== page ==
Siempre me han atraído las historias de personas maginadas, parias, freaks y "monstruos", tanto literarias como cinematográficas. Directores como David Lynch en su genial retrato sobre J. Merrick en 'El hombre elefante'; el universo de Tim Burton, sobre todo en 'Big Fish'; o David Cronenberg y sus pesadillas, han dado importancia a estos seres. Todd Browning, en 'La parada de los monstruos' ('Freaks'), película en B/N de principios del siglo pasado, ya nos los mostró con toda su crudeza, y no er ...more
Theodore Sturgeon only wrote SF because no other genre could possibly have contained the immensity of his ideas. But he wrote unconsciously of the genre and his work tends to be devoid of the usual trappings found in many other SF writers work. That this was originally published in 1951 only serves to intensify my admiration for this man's work, reminding me just how ahead of his time he was.

Sturgeon is an ideas man so one might compare him to the likes of A.E. van Vogt and Philip K. Dick but he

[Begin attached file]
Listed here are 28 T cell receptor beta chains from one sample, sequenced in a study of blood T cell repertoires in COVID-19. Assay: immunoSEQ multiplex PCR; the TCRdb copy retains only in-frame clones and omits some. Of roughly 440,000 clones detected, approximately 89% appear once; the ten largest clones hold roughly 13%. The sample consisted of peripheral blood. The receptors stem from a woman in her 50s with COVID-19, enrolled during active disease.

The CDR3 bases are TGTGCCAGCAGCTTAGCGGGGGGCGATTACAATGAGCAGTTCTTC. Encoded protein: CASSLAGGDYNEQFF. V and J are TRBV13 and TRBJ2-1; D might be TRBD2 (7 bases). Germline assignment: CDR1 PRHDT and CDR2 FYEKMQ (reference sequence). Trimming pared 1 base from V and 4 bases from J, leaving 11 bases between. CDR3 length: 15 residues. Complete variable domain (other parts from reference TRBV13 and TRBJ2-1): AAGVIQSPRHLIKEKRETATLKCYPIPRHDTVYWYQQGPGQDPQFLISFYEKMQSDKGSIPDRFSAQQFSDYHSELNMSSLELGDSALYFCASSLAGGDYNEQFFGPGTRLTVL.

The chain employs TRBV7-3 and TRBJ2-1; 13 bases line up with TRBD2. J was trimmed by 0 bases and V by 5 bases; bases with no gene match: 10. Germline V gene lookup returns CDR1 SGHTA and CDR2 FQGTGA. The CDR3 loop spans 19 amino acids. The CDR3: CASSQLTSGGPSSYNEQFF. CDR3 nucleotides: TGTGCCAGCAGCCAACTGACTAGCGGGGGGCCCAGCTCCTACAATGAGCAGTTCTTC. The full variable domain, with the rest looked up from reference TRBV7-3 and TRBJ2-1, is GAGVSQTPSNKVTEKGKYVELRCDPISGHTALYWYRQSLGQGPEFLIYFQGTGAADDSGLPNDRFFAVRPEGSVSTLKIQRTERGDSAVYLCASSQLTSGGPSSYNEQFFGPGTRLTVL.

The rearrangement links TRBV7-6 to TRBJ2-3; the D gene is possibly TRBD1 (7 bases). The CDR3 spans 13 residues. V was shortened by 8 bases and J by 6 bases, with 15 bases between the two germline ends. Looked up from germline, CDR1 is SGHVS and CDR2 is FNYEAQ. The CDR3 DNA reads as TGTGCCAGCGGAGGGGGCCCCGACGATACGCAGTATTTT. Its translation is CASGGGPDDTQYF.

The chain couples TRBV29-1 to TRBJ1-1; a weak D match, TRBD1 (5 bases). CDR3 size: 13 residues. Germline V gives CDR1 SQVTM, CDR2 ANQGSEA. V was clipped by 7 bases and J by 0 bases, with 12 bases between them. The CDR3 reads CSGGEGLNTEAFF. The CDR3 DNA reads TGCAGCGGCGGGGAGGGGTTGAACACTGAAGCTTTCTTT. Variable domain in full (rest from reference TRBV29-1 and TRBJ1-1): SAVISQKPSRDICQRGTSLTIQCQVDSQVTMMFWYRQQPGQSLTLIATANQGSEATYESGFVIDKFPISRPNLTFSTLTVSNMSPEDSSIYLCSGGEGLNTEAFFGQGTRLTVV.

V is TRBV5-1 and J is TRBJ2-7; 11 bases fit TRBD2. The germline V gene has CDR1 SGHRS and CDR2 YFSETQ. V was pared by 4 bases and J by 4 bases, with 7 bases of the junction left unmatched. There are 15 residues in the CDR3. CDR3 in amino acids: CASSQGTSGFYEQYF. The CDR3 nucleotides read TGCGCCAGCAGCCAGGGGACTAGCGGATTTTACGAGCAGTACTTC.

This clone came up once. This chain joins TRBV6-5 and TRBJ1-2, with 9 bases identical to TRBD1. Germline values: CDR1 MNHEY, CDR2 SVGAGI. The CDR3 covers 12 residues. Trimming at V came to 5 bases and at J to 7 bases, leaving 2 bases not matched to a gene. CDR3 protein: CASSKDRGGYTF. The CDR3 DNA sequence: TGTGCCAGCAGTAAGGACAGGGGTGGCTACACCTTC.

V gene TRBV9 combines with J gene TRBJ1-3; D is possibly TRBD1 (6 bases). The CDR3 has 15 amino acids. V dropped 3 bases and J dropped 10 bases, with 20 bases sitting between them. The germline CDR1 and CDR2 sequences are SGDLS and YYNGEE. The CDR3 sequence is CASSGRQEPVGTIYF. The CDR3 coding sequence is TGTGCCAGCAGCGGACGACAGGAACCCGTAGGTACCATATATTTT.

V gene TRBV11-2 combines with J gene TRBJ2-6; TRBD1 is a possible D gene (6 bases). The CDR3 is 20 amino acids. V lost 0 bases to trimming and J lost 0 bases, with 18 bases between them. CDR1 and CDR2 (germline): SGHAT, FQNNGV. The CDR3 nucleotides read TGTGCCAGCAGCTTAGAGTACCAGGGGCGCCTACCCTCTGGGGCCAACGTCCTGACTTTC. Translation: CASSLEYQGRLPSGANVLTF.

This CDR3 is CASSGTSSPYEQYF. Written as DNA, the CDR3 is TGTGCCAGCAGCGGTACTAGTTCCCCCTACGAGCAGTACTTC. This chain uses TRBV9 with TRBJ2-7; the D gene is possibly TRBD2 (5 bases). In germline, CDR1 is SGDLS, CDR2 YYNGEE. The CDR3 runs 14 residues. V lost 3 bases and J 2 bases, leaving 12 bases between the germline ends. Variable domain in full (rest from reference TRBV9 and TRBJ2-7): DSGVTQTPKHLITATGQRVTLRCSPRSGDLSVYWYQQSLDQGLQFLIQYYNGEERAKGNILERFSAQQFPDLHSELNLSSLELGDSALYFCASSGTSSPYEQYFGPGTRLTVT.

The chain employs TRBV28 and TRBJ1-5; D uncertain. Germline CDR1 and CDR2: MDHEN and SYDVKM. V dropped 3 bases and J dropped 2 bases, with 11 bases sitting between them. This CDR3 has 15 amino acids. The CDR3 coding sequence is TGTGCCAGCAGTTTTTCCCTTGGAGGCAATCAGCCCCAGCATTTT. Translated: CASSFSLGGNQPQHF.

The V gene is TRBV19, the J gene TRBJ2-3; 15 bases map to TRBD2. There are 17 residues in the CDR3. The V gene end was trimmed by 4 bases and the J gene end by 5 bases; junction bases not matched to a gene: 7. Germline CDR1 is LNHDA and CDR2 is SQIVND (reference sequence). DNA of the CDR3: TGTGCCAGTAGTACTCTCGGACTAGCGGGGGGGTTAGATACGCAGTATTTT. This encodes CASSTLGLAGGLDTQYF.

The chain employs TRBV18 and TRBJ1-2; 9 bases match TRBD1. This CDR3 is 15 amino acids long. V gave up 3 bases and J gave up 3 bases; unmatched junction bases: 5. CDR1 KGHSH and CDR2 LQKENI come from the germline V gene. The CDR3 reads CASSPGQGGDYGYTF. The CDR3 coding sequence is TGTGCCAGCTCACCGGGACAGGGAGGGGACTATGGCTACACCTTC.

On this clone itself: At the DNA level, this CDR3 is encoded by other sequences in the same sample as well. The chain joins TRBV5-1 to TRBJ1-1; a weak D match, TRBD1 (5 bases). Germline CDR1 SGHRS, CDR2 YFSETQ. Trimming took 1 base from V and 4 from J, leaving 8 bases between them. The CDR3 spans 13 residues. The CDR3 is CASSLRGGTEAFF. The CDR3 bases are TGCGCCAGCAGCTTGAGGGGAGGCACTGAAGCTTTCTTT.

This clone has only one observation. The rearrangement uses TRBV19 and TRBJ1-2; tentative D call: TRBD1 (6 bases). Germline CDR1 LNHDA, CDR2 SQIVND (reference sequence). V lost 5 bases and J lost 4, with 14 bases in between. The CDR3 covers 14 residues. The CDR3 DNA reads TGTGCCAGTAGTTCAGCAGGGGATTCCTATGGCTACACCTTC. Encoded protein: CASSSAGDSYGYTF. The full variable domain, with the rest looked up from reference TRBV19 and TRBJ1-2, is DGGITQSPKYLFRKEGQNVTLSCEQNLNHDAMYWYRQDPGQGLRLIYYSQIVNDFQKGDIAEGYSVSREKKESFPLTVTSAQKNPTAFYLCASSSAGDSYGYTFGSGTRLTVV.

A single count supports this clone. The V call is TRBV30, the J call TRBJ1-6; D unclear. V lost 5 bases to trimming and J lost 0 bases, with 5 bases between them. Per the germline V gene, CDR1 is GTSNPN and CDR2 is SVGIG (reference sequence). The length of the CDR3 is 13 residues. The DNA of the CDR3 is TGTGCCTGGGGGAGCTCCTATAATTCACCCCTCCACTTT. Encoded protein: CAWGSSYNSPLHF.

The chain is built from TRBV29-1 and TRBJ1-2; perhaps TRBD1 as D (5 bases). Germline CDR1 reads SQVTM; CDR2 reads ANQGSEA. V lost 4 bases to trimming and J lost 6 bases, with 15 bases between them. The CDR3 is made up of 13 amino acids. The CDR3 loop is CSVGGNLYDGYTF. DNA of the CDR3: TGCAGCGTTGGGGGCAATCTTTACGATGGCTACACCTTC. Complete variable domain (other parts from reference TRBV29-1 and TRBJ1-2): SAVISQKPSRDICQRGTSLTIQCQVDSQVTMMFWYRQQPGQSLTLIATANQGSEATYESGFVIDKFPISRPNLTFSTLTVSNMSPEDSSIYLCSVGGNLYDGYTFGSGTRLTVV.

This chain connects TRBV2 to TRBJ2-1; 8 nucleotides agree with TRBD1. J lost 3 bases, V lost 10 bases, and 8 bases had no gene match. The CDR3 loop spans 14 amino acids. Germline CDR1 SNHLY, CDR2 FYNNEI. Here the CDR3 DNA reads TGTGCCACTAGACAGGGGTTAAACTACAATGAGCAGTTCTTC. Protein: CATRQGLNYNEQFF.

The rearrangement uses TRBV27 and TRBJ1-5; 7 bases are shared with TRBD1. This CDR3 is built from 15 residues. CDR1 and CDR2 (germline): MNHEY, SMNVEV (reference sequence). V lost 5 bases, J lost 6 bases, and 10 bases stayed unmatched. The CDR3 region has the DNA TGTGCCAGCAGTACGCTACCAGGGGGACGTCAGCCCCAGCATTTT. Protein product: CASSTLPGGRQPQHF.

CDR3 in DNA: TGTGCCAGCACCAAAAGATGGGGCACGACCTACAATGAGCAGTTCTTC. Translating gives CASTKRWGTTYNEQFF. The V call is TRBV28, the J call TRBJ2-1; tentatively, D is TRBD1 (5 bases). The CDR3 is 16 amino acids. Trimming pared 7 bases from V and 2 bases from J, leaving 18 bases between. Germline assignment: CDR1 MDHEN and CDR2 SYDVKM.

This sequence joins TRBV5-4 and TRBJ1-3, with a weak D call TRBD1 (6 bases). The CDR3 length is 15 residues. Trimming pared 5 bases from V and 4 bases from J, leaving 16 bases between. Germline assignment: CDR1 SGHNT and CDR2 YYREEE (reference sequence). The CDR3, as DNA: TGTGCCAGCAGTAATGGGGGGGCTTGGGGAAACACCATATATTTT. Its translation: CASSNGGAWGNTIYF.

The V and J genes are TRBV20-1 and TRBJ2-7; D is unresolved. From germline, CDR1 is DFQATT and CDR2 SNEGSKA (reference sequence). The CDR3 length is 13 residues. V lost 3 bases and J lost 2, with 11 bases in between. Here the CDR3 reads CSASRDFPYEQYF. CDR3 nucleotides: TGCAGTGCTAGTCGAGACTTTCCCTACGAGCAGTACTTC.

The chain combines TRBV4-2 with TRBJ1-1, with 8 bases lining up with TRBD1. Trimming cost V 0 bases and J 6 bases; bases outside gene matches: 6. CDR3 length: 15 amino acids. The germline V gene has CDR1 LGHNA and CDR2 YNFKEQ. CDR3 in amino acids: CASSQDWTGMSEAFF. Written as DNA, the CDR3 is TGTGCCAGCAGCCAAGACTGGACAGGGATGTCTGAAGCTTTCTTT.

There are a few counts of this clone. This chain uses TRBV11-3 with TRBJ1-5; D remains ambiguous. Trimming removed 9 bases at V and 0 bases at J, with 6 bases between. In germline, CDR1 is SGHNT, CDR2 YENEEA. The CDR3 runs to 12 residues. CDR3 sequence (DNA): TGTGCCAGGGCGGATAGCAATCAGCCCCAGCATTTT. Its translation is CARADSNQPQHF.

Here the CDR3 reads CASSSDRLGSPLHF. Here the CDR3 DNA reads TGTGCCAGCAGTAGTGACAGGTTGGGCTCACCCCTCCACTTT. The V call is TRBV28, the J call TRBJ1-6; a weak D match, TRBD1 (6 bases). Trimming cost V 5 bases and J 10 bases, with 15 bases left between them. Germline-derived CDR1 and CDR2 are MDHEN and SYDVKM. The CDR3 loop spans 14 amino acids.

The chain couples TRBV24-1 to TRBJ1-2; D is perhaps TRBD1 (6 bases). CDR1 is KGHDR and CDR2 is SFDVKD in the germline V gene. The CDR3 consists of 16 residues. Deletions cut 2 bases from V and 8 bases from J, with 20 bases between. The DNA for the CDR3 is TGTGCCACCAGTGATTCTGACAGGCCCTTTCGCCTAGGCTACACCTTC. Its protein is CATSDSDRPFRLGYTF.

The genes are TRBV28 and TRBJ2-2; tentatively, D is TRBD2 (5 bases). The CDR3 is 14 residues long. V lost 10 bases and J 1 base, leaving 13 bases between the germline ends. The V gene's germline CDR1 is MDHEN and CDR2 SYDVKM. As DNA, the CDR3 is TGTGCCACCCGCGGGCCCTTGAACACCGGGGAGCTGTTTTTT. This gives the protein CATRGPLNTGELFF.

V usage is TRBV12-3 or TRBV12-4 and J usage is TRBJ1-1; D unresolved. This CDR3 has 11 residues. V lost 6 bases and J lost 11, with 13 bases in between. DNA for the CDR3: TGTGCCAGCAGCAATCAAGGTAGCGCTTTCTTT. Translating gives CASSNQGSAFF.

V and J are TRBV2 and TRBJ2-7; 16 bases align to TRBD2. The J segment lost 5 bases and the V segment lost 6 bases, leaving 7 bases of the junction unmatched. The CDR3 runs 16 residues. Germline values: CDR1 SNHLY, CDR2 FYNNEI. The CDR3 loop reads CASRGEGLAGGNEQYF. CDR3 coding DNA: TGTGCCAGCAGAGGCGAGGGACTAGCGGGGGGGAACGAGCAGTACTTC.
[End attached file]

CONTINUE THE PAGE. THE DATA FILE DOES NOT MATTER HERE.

Erik Graff
Mar 25, 2012 Erik Graff rated it 4 of 5 stars  ·  review of another edition
Recommends it for: Sturgeon fans
Recommended to Erik by: no one
Shelves: sf
Theodore Sturgeon is unusual among mainstream male science fiction writers of the fifties and sixties in that he writes with sensitivity, focusing more on his characters than on technologies or extraordinary plots. He is favorably comparable to Ray Bradbury, though less given to the utterly fantastic. This, his first, novel is a sympathetic portrayal of an abused boy, a theme unusual to the period, and of how his alliance with other social rejects saves humanity.
Neil McCrea
"They caught the kid doing something disgusting out under the bleachers at the high school stadium, and he was sent home from the grammar school across the street. He was eight years old then. He'd been doing it for years."

That opening paragraph is quite the hooker, to use Stephen King's parlance, it draws you into the book and sets the pace for what's to come.

The works of Theodore Sturgeon have been a major gap in my classic Science fiction library. I haven't managed to avoid him entirely, of c